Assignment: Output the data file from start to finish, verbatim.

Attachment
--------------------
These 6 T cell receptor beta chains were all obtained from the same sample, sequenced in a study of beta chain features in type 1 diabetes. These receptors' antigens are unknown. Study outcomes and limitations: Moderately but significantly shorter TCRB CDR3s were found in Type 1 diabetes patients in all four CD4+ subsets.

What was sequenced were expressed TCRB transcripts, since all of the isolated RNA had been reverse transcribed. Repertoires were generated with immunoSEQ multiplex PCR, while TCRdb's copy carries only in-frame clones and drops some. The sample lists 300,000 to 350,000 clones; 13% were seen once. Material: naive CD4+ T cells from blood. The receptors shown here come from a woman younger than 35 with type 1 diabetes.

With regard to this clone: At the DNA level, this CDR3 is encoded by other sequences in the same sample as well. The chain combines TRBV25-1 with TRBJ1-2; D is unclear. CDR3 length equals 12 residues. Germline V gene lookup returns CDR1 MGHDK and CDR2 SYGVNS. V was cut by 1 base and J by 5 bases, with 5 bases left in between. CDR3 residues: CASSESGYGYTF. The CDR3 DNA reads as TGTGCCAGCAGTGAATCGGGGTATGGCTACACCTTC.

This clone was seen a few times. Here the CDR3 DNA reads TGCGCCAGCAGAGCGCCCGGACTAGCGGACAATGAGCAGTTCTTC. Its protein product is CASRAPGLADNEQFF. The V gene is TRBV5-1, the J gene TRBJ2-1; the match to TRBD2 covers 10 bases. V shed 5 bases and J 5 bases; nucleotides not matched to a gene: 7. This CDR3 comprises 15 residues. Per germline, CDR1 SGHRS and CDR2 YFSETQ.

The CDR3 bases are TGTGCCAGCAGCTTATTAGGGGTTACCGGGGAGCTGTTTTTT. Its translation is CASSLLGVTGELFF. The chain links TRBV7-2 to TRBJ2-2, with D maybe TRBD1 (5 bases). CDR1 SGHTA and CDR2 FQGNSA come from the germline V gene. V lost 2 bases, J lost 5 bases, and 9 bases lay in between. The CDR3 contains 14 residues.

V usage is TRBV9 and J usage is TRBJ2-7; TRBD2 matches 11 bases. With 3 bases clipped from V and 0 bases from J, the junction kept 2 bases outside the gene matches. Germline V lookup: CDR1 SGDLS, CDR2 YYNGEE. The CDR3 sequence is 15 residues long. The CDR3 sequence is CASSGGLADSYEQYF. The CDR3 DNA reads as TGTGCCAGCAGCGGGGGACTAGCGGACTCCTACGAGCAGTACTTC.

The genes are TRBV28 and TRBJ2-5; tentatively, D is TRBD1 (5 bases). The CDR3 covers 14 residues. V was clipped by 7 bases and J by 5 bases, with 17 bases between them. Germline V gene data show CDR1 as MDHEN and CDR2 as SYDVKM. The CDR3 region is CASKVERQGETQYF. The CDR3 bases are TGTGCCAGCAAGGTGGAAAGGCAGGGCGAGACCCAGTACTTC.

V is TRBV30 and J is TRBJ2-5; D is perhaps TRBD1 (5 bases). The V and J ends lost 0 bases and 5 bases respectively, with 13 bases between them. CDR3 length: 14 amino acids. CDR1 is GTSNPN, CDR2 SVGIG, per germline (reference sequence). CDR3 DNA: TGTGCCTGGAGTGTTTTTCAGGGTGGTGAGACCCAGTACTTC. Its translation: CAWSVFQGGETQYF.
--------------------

These 6 T cell receptor beta chains were all obtained from the same sample, sequenced in a study of beta chain features in type 1 diabetes. These receptors' antigens are unknown. Study outcomes and limitations: Moderately but significantly shorter TCRB CDR3s were found in Type 1 diabetes patients in all four CD4+ subsets.

What was sequenced were expressed TCRB transcripts, since all of the isolated RNA had been reverse transcribed. Repertoires were generated with immunoSEQ multiplex PCR, while TCRdb's copy carries only in-frame clones and drops some. The sample lists 300,000 to 350,000 clones; 13% were seen once. Material: naive CD4+ T cells from blood. The receptors shown here come from a woman younger than 35 with type 1 diabetes.

With regard to this clone: At the DNA level, this CDR3 is encoded by other sequences in the same sample as well. The chain combines TRBV25-1 with TRBJ1-2; D is unclear. CDR3 length equals 12 residues. Germline V gene lookup returns CDR1 MGHDK and CDR2 SYGVNS. V was cut by 1 base and J by 5 bases, with 5 bases left in between. CDR3 residues: CASSESGYGYTF. The CDR3 DNA reads as TGTGCCAGCAGTGAATCGGGGTATGGCTACACCTTC.

This clone was seen a few times. Here the CDR3 DNA reads TGCGCCAGCAGAGCGCCCGGACTAGCGGACAATGAGCAGTTCTTC. Its protein product is CASRAPGLADNEQFF. The V gene is TRBV5-1, the J gene TRBJ2-1; the match to TRBD2 covers 10 bases. V shed 5 bases and J 5 bases; nucleotides not matched to a gene: 7. This CDR3 comprises 15 residues. Per germline, CDR1 SGHRS and CDR2 YFSETQ.

The CDR3 bases are TGTGCCAGCAGCTTATTAGGGGTTACCGGGGAGCTGTTTTTT. Its translation is CASSLLGVTGELFF. The chain links TRBV7-2 to TRBJ2-2, with D maybe TRBD1 (5 bases). CDR1 SGHTA and CDR2 FQGNSA come from the germline V gene. V lost 2 bases, J lost 5 bases, and 9 bases lay in between. The CDR3 contains 14 residues.

V usage is TRBV9 and J usage is TRBJ2-7; TRBD2 matches 11 bases. With 3 bases clipped from V and 0 bases from J, the junction kept 2 bases outside the gene matches. Germline V lookup: CDR1 SGDLS, CDR2 YYNGEE. The CDR3 sequence is 15 residues long. The CDR3 sequence is CASSGGLADSYEQYF. The CDR3 DNA reads as TGTGCCAGCAGCGGGGGACTAGCGGACTCCTACGAGCAGTACTTC.

The genes are TRBV28 and TRBJ2-5; tentatively, D is TRBD1 (5 bases). The CDR3 covers 14 residues. V was clipped by 7 bases and J by 5 bases, with 17 bases between them. Germline V gene data show CDR1 as MDHEN and CDR2 as SYDVKM. The CDR3 region is CASKVERQGETQYF. The CDR3 bases are TGTGCCAGCAAGGTGGAAAGGCAGGGCGAGACCCAGTACTTC.

V is TRBV30 and J is TRBJ2-5; D is perhaps TRBD1 (5 bases). The V and J ends lost 0 bases and 5 bases respectively, with 13 bases between them. CDR3 length: 14 amino acids. CDR1 is GTSNPN, CDR2 SVGIG, per germline (reference sequence). CDR3 DNA: TGTGCCTGGAGTGTTTTTCAGGGTGGTGAGACCCAGTACTTC. Its translation: CAWSVFQGGETQYF.